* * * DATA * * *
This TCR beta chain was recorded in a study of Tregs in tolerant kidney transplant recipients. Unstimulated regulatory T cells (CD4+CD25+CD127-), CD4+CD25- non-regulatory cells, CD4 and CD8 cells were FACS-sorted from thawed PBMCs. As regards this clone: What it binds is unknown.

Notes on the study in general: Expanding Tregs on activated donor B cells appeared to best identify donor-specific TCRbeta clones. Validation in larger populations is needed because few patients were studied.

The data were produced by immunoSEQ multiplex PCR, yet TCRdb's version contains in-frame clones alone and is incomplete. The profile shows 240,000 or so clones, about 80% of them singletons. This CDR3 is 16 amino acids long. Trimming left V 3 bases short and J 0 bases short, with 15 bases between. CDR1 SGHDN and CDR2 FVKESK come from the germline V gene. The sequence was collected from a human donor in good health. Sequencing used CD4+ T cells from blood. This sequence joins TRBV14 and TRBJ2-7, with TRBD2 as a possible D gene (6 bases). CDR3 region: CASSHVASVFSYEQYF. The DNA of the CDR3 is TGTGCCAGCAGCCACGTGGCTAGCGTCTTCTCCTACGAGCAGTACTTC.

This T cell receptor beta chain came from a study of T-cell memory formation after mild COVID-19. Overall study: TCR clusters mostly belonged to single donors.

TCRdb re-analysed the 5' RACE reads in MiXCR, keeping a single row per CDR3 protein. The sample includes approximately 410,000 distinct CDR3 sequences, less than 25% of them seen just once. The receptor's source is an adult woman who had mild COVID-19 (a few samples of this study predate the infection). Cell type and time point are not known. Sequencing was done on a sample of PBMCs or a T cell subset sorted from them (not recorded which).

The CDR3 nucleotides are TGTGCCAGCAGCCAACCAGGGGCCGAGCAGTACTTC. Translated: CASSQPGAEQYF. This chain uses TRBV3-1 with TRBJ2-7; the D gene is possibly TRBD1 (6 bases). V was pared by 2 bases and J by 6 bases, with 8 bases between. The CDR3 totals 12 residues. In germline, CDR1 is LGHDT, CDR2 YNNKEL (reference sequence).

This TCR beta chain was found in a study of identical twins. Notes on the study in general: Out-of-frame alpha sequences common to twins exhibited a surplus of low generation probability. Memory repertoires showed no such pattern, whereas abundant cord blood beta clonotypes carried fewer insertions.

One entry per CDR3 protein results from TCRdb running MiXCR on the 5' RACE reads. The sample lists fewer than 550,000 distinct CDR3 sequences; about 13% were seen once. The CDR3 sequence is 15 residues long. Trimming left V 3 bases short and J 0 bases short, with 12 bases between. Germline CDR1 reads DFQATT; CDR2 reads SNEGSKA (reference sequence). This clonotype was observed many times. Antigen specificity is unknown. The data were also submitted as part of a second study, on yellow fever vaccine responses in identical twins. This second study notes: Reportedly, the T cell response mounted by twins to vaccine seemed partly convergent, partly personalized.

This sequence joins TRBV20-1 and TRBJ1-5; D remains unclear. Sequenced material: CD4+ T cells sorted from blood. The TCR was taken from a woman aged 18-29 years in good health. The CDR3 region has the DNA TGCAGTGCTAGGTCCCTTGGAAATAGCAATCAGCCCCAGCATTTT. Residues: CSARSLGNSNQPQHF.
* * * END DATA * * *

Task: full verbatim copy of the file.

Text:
This TCR beta chain was recorded in a study of Tregs in tolerant kidney transplant recipients. Unstimulated regulatory T cells (CD4+CD25+CD127-), CD4+CD25- non-regulatory cells, CD4 and CD8 cells were FACS-sorted from thawed PBMCs. As regards this clone: What it binds is unknown.

Notes on the study in general: Expanding Tregs on activated donor B cells appeared to best identify donor-specific TCRbeta clones. Validation in larger populations is needed because few patients were studied.

The data were produced by immunoSEQ multiplex PCR, yet TCRdb's version contains in-frame clones alone and is incomplete. The profile shows 240,000 or so clones, about 80% of them singletons. This CDR3 is 16 amino acids long. Trimming left V 3 bases short and J 0 bases short, with 15 bases between. CDR1 SGHDN and CDR2 FVKESK come from the germline V gene. The sequence was collected from a human donor in good health. Sequencing used CD4+ T cells from blood. This sequence joins TRBV14 and TRBJ2-7, with TRBD2 as a possible D gene (6 bases). CDR3 region: CASSHVASVFSYEQYF. The DNA of the CDR3 is TGTGCCAGCAGCCACGTGGCTAGCGTCTTCTCCTACGAGCAGTACTTC.

This T cell receptor beta chain came from a study of T-cell memory formation after mild COVID-19. Overall study: TCR clusters mostly belonged to single donors.

TCRdb re-analysed the 5' RACE reads in MiXCR, keeping a single row per CDR3 protein. The sample includes approximately 410,000 distinct CDR3 sequences, less than 25% of them seen just once. The receptor's source is an adult woman who had mild COVID-19 (a few samples of this study predate the infection). Cell type and time point are not known. Sequencing was done on a sample of PBMCs or a T cell subset sorted from them (not recorded which).

The CDR3 nucleotides are TGTGCCAGCAGCCAACCAGGGGCCGAGCAGTACTTC. Translated: CASSQPGAEQYF. This chain uses TRBV3-1 with TRBJ2-7; the D gene is possibly TRBD1 (6 bases). V was pared by 2 bases and J by 6 bases, with 8 bases between. The CDR3 totals 12 residues. In germline, CDR1 is LGHDT, CDR2 YNNKEL (reference sequence).

This TCR beta chain was found in a study of identical twins. Notes on the study in general: Out-of-frame alpha sequences common to twins exhibited a surplus of low generation probability. Memory repertoires showed no such pattern, whereas abundant cord blood beta clonotypes carried fewer insertions.

One entry per CDR3 protein results from TCRdb running MiXCR on the 5' RACE reads. The sample lists fewer than 550,000 distinct CDR3 sequences; about 13% were seen once. The CDR3 sequence is 15 residues long. Trimming left V 3 bases short and J 0 bases short, with 12 bases between. Germline CDR1 reads DFQATT; CDR2 reads SNEGSKA (reference sequence). This clonotype was observed many times. Antigen specificity is unknown. The data were also submitted as part of a second study, on yellow fever vaccine responses in identical twins. This second study notes: Reportedly, the T cell response mounted by twins to vaccine seemed partly convergent, partly personalized.

This sequence joins TRBV20-1 and TRBJ1-5; D remains unclear. Sequenced material: CD4+ T cells sorted from blood. The TCR was taken from a woman aged 18-29 years in good health. The CDR3 region has the DNA TGCAGTGCTAGGTCCCTTGGAAATAGCAATCAGCCCCAGCATTTT. Residues: CSARSLGNSNQPQHF.